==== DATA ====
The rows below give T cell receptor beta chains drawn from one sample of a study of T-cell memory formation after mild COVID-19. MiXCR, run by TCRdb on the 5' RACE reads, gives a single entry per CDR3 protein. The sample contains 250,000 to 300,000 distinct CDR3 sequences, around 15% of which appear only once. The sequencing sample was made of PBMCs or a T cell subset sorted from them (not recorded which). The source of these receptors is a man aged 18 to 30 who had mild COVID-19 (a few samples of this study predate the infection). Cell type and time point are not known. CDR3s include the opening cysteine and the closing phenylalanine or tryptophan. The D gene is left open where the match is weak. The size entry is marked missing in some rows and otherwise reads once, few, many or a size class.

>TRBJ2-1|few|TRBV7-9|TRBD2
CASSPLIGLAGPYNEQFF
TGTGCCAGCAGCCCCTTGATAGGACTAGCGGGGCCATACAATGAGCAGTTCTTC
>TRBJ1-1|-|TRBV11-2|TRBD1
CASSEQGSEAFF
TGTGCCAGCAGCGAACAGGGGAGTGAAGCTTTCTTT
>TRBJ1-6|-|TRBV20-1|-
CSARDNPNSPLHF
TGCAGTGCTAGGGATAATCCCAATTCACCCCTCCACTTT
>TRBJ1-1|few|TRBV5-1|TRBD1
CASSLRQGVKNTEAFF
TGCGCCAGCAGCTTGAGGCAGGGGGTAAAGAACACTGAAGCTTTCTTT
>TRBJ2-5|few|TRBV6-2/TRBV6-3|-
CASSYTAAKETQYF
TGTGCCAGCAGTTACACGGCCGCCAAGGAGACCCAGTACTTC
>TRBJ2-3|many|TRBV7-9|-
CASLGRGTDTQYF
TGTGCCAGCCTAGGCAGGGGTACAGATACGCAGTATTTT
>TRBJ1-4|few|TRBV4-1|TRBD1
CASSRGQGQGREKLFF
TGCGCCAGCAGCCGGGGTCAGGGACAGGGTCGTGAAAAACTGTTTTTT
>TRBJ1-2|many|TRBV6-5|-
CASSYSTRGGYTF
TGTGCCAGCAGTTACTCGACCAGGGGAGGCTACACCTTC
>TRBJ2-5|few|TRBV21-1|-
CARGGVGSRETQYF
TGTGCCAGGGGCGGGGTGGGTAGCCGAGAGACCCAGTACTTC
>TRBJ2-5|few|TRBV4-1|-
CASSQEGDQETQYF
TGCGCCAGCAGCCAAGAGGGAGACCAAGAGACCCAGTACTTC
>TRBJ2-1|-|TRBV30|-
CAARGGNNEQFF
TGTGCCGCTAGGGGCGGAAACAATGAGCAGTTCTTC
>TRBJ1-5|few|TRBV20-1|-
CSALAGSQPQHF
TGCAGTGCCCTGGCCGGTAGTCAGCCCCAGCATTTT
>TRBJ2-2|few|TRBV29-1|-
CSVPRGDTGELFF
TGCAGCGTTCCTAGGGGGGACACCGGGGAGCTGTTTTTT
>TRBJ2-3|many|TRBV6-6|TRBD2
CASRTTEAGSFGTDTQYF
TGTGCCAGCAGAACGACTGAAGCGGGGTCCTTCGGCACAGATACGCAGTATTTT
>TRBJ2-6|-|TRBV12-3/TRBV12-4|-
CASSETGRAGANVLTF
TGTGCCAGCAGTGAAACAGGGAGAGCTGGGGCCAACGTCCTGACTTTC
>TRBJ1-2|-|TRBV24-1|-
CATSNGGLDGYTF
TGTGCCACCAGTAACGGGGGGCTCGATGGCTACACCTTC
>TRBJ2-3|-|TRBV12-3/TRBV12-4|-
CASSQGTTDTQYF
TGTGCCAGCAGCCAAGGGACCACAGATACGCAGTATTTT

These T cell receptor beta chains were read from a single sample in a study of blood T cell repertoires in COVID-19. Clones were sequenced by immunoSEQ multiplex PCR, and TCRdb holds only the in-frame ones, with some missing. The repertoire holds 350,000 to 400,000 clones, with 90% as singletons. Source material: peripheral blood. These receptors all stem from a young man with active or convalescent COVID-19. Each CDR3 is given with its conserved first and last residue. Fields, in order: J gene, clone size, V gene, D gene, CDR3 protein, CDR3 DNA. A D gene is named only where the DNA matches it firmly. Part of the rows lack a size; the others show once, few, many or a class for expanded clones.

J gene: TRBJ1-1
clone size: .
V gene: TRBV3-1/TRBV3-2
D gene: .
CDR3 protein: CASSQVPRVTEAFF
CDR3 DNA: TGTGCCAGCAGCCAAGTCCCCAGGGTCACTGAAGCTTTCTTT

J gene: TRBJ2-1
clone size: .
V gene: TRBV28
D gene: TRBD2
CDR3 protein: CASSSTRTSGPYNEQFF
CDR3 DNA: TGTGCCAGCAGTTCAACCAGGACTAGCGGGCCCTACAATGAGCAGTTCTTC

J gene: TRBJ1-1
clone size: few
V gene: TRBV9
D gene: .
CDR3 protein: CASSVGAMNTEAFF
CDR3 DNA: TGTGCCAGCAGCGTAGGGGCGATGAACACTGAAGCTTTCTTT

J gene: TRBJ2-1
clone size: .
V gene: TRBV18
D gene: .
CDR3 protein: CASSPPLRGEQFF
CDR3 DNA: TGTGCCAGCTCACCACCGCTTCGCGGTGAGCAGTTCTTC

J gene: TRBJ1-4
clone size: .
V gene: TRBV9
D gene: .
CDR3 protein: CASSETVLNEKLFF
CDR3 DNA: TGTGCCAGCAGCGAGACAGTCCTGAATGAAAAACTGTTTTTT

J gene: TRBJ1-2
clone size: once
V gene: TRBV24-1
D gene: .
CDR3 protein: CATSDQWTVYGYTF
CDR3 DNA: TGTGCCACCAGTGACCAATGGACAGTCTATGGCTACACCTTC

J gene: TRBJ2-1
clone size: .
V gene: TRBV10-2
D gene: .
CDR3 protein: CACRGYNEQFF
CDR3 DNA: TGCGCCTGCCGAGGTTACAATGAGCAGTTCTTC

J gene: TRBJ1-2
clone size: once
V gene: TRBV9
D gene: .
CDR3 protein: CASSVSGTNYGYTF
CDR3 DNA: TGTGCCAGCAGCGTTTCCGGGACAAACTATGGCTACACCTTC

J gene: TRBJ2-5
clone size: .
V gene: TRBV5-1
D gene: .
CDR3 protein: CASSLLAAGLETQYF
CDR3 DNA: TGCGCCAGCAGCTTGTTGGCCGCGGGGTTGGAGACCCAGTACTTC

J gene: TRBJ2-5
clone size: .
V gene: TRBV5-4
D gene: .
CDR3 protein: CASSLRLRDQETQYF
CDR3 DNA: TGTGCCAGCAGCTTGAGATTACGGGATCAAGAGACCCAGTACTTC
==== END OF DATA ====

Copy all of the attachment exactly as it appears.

The rows below give T cell receptor beta chains drawn from one sample of a study of T-cell memory formation after mild COVID-19. MiXCR, run by TCRdb on the 5' RACE reads, gives a single entry per CDR3 protein. The sample contains 250,000 to 300,000 distinct CDR3 sequences, around 15% of which appear only once. The sequencing sample was made of PBMCs or a T cell subset sorted from them (not recorded which). The source of these receptors is a man aged 18 to 30 who had mild COVID-19 (a few samples of this study predate the infection). Cell type and time point are not known. CDR3s include the opening cysteine and the closing phenylalanine or tryptophan. The D gene is left open where the match is weak. The size entry is marked missing in some rows and otherwise reads once, few, many or a size class.

>TRBJ2-1|few|TRBV7-9|TRBD2
CASSPLIGLAGPYNEQFF
TGTGCCAGCAGCCCCTTGATAGGACTAGCGGGGCCATACAATGAGCAGTTCTTC
>TRBJ1-1|-|TRBV11-2|TRBD1
CASSEQGSEAFF
TGTGCCAGCAGCGAACAGGGGAGTGAAGCTTTCTTT
>TRBJ1-6|-|TRBV20-1|-
CSARDNPNSPLHF
TGCAGTGCTAGGGATAATCCCAATTCACCCCTCCACTTT
>TRBJ1-1|few|TRBV5-1|TRBD1
CASSLRQGVKNTEAFF
TGCGCCAGCAGCTTGAGGCAGGGGGTAAAGAACACTGAAGCTTTCTTT
>TRBJ2-5|few|TRBV6-2/TRBV6-3|-
CASSYTAAKETQYF
TGTGCCAGCAGTTACACGGCCGCCAAGGAGACCCAGTACTTC
>TRBJ2-3|many|TRBV7-9|-
CASLGRGTDTQYF
TGTGCCAGCCTAGGCAGGGGTACAGATACGCAGTATTTT
>TRBJ1-4|few|TRBV4-1|TRBD1
CASSRGQGQGREKLFF
TGCGCCAGCAGCCGGGGTCAGGGACAGGGTCGTGAAAAACTGTTTTTT
>TRBJ1-2|many|TRBV6-5|-
CASSYSTRGGYTF
TGTGCCAGCAGTTACTCGACCAGGGGAGGCTACACCTTC
>TRBJ2-5|few|TRBV21-1|-
CARGGVGSRETQYF
TGTGCCAGGGGCGGGGTGGGTAGCCGAGAGACCCAGTACTTC
>TRBJ2-5|few|TRBV4-1|-
CASSQEGDQETQYF
TGCGCCAGCAGCCAAGAGGGAGACCAAGAGACCCAGTACTTC
>TRBJ2-1|-|TRBV30|-
CAARGGNNEQFF
TGTGCCGCTAGGGGCGGAAACAATGAGCAGTTCTTC
>TRBJ1-5|few|TRBV20-1|-
CSALAGSQPQHF
TGCAGTGCCCTGGCCGGTAGTCAGCCCCAGCATTTT
>TRBJ2-2|few|TRBV29-1|-
CSVPRGDTGELFF
TGCAGCGTTCCTAGGGGGGACACCGGGGAGCTGTTTTTT
>TRBJ2-3|many|TRBV6-6|TRBD2
CASRTTEAGSFGTDTQYF
TGTGCCAGCAGAACGACTGAAGCGGGGTCCTTCGGCACAGATACGCAGTATTTT
>TRBJ2-6|-|TRBV12-3/TRBV12-4|-
CASSETGRAGANVLTF
TGTGCCAGCAGTGAAACAGGGAGAGCTGGGGCCAACGTCCTGACTTTC
>TRBJ1-2|-|TRBV24-1|-
CATSNGGLDGYTF
TGTGCCACCAGTAACGGGGGGCTCGATGGCTACACCTTC
>TRBJ2-3|-|TRBV12-3/TRBV12-4|-
CASSQGTTDTQYF
TGTGCCAGCAGCCAAGGGACCACAGATACGCAGTATTTT

These T cell receptor beta chains were read from a single sample in a study of blood T cell repertoires in COVID-19. Clones were sequenced by immunoSEQ multiplex PCR, and TCRdb holds only the in-frame ones, with some missing. The repertoire holds 350,000 to 400,000 clones, with 90% as singletons. Source material: peripheral blood. These receptors all stem from a young man with active or convalescent COVID-19. Each CDR3 is given with its conserved first and last residue. Fields, in order: J gene, clone size, V gene, D gene, CDR3 protein, CDR3 DNA. A D gene is named only where the DNA matches it firmly. Part of the rows lack a size; the others show once, few, many or a class for expanded clones.

J gene: TRBJ1-1
clone size: .
V gene: TRBV3-1/TRBV3-2
D gene: .
CDR3 protein: CASSQVPRVTEAFF
CDR3 DNA: TGTGCCAGCAGCCAAGTCCCCAGGGTCACTGAAGCTTTCTTT

J gene: TRBJ2-1
clone size: .
V gene: TRBV28
D gene: TRBD2
CDR3 protein: CASSSTRTSGPYNEQFF
CDR3 DNA: TGTGCCAGCAGTTCAACCAGGACTAGCGGGCCCTACAATGAGCAGTTCTTC

J gene: TRBJ1-1
clone size: few
V gene: TRBV9
D gene: .
CDR3 protein: CASSVGAMNTEAFF
CDR3 DNA: TGTGCCAGCAGCGTAGGGGCGATGAACACTGAAGCTTTCTTT

J gene: TRBJ2-1
clone size: .
V gene: TRBV18
D gene: .
CDR3 protein: CASSPPLRGEQFF
CDR3 DNA: TGTGCCAGCTCACCACCGCTTCGCGGTGAGCAGTTCTTC

J gene: TRBJ1-4
clone size: .
V gene: TRBV9
D gene: .
CDR3 protein: CASSETVLNEKLFF
CDR3 DNA: TGTGCCAGCAGCGAGACAGTCCTGAATGAAAAACTGTTTTTT

J gene: TRBJ1-2
clone size: once
V gene: TRBV24-1
D gene: .
CDR3 protein: CATSDQWTVYGYTF
CDR3 DNA: TGTGCCACCAGTGACCAATGGACAGTCTATGGCTACACCTTC

J gene: TRBJ2-1
clone size: .
V gene: TRBV10-2
D gene: .
CDR3 protein: CACRGYNEQFF
CDR3 DNA: TGCGCCTGCCGAGGTTACAATGAGCAGTTCTTC

J gene: TRBJ1-2
clone size: once
V gene: TRBV9
D gene: .
CDR3 protein: CASSVSGTNYGYTF
CDR3 DNA: TGTGCCAGCAGCGTTTCCGGGACAAACTATGGCTACACCTTC

J gene: TRBJ2-5
clone size: .
V gene: TRBV5-1
D gene: .
CDR3 protein: CASSLLAAGLETQYF
CDR3 DNA: TGCGCCAGCAGCTTGTTGGCCGCGGGGTTGGAGACCCAGTACTTC

J gene: TRBJ2-5
clone size: .
V gene: TRBV5-4
D gene: .
CDR3 protein: CASSLRLRDQETQYF
CDR3 DNA: TGTGCCAGCAGCTTGAGATTACGGGATCAAGAGACCCAGTACTTC